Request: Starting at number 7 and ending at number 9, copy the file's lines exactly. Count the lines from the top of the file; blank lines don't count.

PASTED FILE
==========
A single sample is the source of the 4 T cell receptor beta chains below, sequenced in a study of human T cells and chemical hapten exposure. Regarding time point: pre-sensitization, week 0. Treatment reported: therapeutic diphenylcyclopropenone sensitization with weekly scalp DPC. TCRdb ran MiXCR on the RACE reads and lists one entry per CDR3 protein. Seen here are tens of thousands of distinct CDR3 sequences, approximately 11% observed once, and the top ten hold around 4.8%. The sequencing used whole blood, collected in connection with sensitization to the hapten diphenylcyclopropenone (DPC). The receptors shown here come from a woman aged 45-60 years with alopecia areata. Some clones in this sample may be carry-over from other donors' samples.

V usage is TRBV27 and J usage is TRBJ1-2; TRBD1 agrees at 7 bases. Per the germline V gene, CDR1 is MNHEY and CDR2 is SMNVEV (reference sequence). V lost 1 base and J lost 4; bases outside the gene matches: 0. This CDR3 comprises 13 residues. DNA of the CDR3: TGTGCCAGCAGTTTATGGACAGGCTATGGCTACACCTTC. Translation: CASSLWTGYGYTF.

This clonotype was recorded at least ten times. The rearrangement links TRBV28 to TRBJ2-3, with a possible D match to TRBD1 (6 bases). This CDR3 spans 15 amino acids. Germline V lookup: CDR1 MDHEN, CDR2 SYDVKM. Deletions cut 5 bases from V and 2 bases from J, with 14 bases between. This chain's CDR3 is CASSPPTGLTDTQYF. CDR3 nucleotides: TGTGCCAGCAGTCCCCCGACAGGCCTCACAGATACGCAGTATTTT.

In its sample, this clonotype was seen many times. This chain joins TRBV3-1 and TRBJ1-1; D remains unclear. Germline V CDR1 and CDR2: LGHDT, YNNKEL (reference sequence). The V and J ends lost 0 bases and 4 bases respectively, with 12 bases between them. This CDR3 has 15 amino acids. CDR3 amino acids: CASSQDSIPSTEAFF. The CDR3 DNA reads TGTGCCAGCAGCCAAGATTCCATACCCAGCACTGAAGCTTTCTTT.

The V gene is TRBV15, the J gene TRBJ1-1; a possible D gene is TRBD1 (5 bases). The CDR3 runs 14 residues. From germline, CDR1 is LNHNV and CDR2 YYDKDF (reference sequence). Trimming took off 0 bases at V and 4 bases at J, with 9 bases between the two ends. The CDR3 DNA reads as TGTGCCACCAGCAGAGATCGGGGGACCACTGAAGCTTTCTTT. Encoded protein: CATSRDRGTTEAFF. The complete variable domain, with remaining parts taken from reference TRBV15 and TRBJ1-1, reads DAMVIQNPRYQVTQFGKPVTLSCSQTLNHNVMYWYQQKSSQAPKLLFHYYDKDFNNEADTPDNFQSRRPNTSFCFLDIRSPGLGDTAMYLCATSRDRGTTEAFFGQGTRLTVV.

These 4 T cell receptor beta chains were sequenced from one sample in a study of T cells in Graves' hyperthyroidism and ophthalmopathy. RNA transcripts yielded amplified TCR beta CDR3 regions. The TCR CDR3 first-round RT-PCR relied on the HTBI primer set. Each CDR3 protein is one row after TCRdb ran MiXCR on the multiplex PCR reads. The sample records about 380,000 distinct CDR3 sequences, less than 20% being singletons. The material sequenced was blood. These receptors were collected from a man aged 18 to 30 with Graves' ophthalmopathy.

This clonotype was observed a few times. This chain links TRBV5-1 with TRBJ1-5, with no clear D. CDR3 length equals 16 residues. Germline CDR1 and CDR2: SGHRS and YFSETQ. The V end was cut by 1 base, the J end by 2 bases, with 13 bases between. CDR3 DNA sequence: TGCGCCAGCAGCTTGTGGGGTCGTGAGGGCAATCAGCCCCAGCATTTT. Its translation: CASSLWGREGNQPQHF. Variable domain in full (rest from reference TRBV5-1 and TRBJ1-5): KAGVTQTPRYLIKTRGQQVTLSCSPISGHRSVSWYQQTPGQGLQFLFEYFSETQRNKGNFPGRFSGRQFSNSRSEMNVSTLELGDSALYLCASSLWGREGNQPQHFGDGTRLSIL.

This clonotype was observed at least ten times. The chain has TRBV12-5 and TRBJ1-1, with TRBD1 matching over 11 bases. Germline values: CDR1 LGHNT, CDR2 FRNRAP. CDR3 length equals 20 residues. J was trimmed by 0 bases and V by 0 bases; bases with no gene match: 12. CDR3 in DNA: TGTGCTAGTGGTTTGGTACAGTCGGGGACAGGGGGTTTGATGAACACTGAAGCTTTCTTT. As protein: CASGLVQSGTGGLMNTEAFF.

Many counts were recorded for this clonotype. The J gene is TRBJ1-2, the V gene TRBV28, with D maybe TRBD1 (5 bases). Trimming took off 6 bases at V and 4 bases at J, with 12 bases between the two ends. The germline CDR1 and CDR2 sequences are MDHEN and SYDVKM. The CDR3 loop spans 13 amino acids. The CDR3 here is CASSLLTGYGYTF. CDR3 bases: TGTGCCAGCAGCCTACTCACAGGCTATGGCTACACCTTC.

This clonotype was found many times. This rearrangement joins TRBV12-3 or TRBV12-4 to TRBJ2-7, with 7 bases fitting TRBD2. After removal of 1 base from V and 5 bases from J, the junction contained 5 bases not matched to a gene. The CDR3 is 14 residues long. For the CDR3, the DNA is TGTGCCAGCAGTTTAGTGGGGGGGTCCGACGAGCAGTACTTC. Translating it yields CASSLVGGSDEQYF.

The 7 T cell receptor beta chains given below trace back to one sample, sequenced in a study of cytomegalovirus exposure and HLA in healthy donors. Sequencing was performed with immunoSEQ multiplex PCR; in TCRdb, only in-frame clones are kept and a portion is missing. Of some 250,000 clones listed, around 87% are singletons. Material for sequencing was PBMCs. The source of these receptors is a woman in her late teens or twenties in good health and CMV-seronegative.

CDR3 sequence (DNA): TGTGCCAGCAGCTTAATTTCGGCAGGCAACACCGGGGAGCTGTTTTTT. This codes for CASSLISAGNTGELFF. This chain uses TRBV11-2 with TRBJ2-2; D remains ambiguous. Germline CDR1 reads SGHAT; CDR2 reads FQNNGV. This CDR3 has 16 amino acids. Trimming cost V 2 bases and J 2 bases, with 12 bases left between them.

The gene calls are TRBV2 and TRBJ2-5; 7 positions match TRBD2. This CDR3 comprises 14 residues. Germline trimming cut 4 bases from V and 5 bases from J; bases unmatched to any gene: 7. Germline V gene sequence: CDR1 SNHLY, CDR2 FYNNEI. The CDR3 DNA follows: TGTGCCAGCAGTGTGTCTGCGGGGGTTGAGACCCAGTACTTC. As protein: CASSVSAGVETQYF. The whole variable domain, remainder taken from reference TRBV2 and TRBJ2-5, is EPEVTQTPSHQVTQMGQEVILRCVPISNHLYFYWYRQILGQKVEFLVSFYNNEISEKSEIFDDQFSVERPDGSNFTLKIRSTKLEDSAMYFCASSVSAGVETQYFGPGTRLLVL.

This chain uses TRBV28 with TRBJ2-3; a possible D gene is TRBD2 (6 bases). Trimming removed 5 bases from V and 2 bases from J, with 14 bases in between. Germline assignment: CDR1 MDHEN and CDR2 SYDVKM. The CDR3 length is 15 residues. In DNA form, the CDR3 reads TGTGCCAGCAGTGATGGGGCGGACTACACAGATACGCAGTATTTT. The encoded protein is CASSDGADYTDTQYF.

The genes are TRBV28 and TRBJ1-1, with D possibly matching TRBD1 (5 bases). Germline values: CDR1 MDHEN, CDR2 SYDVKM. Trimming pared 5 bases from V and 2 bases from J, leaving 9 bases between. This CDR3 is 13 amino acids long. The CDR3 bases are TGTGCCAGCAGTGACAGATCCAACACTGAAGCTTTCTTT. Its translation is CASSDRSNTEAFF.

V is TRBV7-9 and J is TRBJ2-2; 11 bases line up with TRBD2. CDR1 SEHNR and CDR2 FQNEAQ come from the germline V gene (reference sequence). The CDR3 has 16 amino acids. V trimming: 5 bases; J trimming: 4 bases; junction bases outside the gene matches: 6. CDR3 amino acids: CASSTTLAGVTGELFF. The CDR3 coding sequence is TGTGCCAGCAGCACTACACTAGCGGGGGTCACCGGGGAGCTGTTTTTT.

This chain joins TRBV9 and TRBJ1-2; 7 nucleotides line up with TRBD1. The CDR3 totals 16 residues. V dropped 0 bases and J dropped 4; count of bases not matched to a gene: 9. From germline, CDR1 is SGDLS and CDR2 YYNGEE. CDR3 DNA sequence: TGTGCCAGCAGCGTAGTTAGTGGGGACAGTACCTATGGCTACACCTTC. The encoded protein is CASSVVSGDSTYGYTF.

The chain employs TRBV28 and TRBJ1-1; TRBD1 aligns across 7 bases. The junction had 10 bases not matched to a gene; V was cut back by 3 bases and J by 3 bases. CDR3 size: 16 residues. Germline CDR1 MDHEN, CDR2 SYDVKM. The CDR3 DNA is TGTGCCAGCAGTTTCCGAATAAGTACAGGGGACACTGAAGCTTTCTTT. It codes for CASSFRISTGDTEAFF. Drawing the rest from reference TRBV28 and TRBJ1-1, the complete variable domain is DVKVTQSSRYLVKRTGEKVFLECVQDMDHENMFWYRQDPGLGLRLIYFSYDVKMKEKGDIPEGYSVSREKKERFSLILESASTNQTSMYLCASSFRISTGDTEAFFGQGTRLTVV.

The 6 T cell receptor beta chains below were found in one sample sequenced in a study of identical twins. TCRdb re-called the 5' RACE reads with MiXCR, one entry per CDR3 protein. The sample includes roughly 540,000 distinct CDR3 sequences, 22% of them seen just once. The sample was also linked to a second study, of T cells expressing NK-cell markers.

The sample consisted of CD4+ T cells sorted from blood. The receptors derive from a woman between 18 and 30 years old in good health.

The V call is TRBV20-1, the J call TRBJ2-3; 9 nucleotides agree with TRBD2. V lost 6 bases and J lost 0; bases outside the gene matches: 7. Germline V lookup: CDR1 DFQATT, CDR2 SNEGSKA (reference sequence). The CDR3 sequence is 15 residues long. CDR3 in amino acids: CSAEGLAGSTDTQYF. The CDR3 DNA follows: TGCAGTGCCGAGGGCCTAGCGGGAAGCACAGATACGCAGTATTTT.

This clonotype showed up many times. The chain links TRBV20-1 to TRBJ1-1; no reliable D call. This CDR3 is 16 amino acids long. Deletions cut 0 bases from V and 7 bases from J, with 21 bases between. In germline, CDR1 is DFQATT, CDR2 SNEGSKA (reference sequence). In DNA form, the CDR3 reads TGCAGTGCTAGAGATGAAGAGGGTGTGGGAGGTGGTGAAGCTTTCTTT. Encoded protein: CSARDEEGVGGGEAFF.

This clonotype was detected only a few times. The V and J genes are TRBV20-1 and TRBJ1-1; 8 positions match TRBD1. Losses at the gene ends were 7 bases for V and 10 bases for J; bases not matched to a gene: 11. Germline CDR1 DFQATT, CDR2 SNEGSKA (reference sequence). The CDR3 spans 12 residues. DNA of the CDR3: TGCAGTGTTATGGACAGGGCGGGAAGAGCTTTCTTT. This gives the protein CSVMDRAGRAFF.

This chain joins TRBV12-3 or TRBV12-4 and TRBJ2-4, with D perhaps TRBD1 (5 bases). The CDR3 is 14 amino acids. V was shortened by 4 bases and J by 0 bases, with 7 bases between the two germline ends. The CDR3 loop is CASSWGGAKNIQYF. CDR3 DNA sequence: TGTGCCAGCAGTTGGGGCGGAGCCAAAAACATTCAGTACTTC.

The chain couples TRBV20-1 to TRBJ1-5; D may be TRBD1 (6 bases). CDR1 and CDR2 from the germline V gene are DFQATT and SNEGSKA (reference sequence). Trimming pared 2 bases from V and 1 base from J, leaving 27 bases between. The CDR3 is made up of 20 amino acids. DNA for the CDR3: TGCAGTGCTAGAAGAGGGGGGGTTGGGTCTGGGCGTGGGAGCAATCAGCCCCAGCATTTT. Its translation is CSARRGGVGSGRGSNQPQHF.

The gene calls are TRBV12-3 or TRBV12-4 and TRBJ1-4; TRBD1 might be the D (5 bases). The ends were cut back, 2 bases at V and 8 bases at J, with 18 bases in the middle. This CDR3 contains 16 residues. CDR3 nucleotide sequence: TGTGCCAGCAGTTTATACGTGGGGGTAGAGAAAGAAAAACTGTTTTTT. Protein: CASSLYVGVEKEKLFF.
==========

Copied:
This clonotype was observed a few times. This chain links TRBV5-1 with TRBJ1-5, with no clear D. CDR3 length equals 16 residues. Germline CDR1 and CDR2: SGHRS and YFSETQ. The V end was cut by 1 base, the J end by 2 bases, with 13 bases between. CDR3 DNA sequence: TGCGCCAGCAGCTTGTGGGGTCGTGAGGGCAATCAGCCCCAGCATTTT. Its translation: CASSLWGREGNQPQHF. Variable domain in full (rest from reference TRBV5-1 and TRBJ1-5): KAGVTQTPRYLIKTRGQQVTLSCSPISGHRSVSWYQQTPGQGLQFLFEYFSETQRNKGNFPGRFSGRQFSNSRSEMNVSTLELGDSALYLCASSLWGREGNQPQHFGDGTRLSIL.

This clonotype was observed at least ten times. The chain has TRBV12-5 and TRBJ1-1, with TRBD1 matching over 11 bases. Germline values: CDR1 LGHNT, CDR2 FRNRAP. CDR3 length equals 20 residues. J was trimmed by 0 bases and V by 0 bases; bases with no gene match: 12. CDR3 in DNA: TGTGCTAGTGGTTTGGTACAGTCGGGGACAGGGGGTTTGATGAACACTGAAGCTTTCTTT. As protein: CASGLVQSGTGGLMNTEAFF.

Many counts were recorded for this clonotype. The J gene is TRBJ1-2, the V gene TRBV28, with D maybe TRBD1 (5 bases). Trimming took off 6 bases at V and 4 bases at J, with 12 bases between the two ends. The germline CDR1 and CDR2 sequences are MDHEN and SYDVKM. The CDR3 loop spans 13 amino acids. The CDR3 here is CASSLLTGYGYTF. CDR3 bases: TGTGCCAGCAGCCTACTCACAGGCTATGGCTACACCTTC.